Local chefs are spicing up the state’s culinary atmosphere, mixing c...Read More
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Local chefs are spicing up the state’s culinary atmosphere, mixing creativity with delectable menu items to introduce a new level of sophistication to Utah diners. And restaurant patrons are eating it up.
In the last decade, the state’s food scene has skyrocketed as eateries try to keep up with more educated diners and customers look for something tasty, eclectic and surprising. As people travel more (experiencing international cuisines), and as individuals relocate to Utah (and look for their favorite foods), restaurants have had to adapt—or lose business.
Local food writer Heather King has evaluated food destinations for nearly 20 years and marvels at the change in the restaurant culture in Utah, along with the incredible variety of menu items.
“People are craving ethnic foods. I can’t believe how many Thai restaurants are in this state. And at one time there were four Ethiopian restaurants,” she says. “People are willing to pay more for something that tastes really amazing.”
Local products are also being highlighted on menus. Chefs shop at nearby farmer’s markets to pick up only the freshest ingredients for their dishes. At Bambara, which garnered the “Best Hotel Restaurant” award this year, Chef Nathan Powers wows guests with his creative use of local foods. In Utah’s modern restaurant scene, chefs and restaurant owners must use quality items and provide something with a modern twist to attract customers, like an innovative mixologist or a world-renowned pastry chef.
Food trucks are still a big trend in the state with several vendors offering mobile gourmet cuisine that’s a little easier on the wallet. And award-winning local breweries continue to upgrade, reinvent and integrate new ideas to stay ahead of
Culinary connoisseurs with sophisticated palates seek out adventurous offerings, and are finding them at Utah’s restaurants. A local café is now offering pâté, while a fish farm in the state produces high-end caviar. Blood sausage is on the menu at a Utah-based deli, and quality sushi and Ethopian injera is easier to find—as is ceviche, the star on the menu of Del Mar al Lago, winner of the “Best Kept Secret” award.
“Park City was at the foreground of adventurous cuisine with so many people coming to Sundance from out of state. But now I can go to any restaurant in the valley and be surprised. There is better talent using better ingredients,” says King.
For diners not familiar with advanced menu options, several restaurants offer small plates (tapas), which give patrons a bite or two to decide if it’s something they enjoy. These ideas are creating a culinary zeal—and a new wave of educated foodies.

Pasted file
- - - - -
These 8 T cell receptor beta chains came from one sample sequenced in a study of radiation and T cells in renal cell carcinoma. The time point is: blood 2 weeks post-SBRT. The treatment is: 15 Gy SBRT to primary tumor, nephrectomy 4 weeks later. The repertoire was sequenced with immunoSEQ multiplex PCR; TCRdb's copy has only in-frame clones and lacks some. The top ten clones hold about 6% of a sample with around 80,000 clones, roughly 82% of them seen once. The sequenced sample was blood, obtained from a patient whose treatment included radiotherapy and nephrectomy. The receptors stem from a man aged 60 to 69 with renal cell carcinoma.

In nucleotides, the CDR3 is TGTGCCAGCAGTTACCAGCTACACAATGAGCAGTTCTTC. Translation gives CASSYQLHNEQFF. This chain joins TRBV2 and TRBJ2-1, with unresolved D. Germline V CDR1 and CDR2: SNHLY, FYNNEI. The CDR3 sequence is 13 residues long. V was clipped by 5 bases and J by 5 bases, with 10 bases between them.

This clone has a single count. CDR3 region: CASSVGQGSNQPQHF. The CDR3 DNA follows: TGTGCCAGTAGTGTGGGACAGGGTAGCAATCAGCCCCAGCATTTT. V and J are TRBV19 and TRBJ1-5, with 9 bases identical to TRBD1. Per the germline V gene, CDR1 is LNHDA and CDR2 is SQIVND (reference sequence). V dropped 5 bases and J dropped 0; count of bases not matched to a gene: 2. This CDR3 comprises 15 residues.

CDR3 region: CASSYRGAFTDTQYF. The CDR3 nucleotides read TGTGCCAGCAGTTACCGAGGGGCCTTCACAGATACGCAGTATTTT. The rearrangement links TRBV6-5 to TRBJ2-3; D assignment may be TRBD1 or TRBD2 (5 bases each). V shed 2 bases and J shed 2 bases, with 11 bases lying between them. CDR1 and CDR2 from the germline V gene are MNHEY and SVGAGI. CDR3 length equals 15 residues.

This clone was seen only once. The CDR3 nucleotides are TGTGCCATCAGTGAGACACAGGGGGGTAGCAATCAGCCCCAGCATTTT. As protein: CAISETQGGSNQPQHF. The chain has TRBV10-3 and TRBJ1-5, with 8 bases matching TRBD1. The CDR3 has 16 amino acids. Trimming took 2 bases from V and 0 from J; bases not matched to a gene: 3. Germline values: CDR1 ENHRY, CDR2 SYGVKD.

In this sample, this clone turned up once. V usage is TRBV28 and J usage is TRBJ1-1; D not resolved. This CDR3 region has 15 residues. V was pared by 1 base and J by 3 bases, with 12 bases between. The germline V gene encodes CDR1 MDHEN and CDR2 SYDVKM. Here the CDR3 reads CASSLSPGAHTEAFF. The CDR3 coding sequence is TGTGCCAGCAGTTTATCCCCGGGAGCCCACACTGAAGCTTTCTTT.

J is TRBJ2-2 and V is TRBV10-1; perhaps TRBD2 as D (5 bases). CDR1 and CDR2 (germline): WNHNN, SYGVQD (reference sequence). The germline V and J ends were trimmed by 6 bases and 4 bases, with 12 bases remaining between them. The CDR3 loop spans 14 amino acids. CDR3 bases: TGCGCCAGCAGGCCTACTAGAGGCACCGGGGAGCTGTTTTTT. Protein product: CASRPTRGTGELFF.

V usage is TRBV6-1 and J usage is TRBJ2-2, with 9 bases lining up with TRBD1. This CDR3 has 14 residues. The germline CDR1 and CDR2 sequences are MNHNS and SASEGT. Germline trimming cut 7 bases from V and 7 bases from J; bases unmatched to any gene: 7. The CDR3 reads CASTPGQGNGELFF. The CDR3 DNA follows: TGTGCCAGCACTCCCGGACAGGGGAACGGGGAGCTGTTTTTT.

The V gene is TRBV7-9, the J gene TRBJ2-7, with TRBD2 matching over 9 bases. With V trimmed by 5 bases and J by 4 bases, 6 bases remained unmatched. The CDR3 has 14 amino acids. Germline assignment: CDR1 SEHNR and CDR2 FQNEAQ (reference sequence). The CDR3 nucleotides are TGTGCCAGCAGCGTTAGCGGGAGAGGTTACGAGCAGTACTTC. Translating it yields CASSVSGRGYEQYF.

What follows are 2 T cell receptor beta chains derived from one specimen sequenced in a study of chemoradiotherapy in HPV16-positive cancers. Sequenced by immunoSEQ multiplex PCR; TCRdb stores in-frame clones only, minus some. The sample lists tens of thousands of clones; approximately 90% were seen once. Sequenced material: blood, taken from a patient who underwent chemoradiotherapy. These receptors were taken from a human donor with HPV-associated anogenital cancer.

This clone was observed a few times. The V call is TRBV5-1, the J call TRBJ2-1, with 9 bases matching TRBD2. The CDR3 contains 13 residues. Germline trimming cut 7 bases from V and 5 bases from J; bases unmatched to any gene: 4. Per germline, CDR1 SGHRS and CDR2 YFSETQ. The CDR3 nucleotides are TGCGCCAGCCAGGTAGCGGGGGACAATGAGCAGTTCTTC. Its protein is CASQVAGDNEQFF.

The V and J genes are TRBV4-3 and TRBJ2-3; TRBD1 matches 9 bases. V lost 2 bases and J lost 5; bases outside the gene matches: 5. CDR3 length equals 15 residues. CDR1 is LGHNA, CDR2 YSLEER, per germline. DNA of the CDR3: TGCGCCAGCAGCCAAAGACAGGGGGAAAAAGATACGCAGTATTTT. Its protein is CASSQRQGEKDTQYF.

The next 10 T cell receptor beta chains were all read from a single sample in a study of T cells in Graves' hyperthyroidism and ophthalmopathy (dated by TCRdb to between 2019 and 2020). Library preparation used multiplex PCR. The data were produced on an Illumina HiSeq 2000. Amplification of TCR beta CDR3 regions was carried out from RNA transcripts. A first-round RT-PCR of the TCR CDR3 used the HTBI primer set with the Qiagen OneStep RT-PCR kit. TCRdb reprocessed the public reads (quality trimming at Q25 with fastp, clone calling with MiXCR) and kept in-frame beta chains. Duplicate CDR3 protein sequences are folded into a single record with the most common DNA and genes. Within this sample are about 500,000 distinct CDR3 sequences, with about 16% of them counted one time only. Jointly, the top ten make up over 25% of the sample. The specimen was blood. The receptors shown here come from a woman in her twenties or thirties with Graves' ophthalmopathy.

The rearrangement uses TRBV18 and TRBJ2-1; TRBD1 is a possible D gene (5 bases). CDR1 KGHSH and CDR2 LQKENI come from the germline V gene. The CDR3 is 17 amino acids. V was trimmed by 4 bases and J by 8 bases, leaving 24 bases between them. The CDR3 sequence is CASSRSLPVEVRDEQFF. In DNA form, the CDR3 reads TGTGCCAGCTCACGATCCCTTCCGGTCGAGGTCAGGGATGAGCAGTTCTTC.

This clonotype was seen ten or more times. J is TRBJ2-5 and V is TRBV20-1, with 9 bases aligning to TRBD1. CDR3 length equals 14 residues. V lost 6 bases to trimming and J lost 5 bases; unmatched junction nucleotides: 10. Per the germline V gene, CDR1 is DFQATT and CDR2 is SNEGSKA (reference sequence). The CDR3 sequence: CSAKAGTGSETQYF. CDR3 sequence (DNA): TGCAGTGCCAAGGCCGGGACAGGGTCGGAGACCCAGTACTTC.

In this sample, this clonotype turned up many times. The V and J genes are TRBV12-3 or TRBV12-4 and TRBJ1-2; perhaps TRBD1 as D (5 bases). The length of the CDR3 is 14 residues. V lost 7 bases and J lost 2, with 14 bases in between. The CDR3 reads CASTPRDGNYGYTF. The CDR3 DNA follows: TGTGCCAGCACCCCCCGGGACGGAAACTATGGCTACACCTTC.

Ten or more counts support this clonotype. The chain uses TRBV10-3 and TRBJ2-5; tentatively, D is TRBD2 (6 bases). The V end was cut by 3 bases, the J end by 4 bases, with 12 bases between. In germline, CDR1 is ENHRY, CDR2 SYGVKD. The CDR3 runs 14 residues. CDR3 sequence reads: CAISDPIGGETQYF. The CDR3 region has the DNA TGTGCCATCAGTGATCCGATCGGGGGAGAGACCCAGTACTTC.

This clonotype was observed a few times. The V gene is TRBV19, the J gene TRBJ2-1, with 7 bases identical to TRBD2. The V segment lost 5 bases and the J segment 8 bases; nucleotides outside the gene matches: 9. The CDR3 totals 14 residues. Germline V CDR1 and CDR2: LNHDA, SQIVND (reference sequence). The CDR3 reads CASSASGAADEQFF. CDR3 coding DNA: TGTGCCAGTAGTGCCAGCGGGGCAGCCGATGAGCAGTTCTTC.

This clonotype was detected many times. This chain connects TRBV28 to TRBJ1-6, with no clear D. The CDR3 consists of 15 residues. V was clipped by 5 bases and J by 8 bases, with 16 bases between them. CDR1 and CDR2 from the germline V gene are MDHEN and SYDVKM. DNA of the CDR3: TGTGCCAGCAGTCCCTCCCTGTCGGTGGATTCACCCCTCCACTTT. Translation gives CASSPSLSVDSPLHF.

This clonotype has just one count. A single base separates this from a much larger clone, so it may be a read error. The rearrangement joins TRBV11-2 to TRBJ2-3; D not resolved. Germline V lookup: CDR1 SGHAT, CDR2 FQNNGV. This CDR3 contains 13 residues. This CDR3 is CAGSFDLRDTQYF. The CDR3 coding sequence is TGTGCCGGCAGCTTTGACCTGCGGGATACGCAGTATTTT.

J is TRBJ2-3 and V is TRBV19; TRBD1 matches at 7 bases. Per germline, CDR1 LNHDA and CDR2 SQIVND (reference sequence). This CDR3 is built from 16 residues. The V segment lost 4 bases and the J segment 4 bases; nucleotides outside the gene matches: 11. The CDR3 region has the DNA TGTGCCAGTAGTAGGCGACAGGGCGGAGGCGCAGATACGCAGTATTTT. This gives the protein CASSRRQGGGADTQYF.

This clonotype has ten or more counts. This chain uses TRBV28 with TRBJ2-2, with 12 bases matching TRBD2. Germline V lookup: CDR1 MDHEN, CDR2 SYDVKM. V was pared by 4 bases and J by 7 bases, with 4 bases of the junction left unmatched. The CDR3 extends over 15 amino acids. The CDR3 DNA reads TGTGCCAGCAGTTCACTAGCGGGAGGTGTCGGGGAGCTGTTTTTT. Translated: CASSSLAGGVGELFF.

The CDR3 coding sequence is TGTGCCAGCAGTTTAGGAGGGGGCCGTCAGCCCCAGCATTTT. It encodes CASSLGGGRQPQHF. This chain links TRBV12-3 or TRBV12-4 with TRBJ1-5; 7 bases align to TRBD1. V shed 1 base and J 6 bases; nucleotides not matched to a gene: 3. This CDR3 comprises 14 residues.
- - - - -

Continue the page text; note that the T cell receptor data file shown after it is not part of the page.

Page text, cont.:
Utah’s gastronomic scene has attracted the notice of several big cities. And while the state’s dining might not be as advanced in options, ingredients and creativity, local chefs are certainly ramping things up while adapting to changes in the market.
As more dining selections become available, King looks forward to watching the continued evolution of Utah’s restaurant offerings, but reminds people that the state’s scenery is also a big draw for unforgettable dining experiences.
“Go out and dine in the mountains. We have these amazing resorts, particularly in the summertime, where it’s gorgeous and cooler. We forget how close these amazing restaurants really are,” King says. “I don’t think Utah is behind the times at all, but we have so much more room to grow.”
Get ready for a mouth-watering experience as you discover the winners of our 2014 Corporate Cuisine Awards. These restaurants and venues, which were chosen by our readers, exemplify Utah’s deepening culinary terrain and offer the perfect setting for business deals, casual meetings or a night on the town with important out-of-town guests.
Best Power Breakfast
Market Street Grill - Downtown
48 W. Market Street, Salt Lake City, UT 84101
Consistency is what makes Market Street Grill a breakfast hotspot—that and the fact that the restaurant serves up delicious dishes like eggs benedict paired with crab cakes, broiled salmon or Alaskan snow crab, says Fred Boutwell, general manager.
“We don’t do anything fancy,” he says. “It’s funny because we’re critiqued a lot for not being very creative and not changing anything. But we follow the old adage of ‘if it’s not broken, don’t fix it.’ It’s real food. We don’t use artificial anything and it’s not too expensive. People know what they’re going to get. That’s one of the reasons we’re so popular.”